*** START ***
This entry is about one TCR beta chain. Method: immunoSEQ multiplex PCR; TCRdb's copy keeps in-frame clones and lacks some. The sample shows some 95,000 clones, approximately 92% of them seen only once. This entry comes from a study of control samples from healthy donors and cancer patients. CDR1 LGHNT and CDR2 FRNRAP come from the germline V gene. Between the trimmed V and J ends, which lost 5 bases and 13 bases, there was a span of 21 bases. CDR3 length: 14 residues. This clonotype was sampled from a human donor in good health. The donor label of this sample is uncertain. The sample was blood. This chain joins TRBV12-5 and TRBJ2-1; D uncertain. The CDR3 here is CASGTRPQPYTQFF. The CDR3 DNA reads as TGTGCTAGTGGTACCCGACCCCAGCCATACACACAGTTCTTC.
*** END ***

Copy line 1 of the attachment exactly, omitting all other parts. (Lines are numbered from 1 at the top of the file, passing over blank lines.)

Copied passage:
This entry is about one TCR beta chain. Method: immunoSEQ multiplex PCR; TCRdb's copy keeps in-frame clones and lacks some. The sample shows some 95,000 clones, approximately 92% of them seen only once. This entry comes from a study of control samples from healthy donors and cancer patients. CDR1 LGHNT and CDR2 FRNRAP come from the germline V gene. Between the trimmed V and J ends, which lost 5 bases and 13 bases, there was a span of 21 bases. CDR3 length: 14 residues. This clonotype was sampled from a human donor in good health. The donor label of this sample is uncertain. The sample was blood. This chain joins TRBV12-5 and TRBJ2-1; D uncertain. The CDR3 here is CASGTRPQPYTQFF. The CDR3 DNA reads as TGTGCTAGTGGTACCCGACCCCAGCCATACACACAGTTCTTC.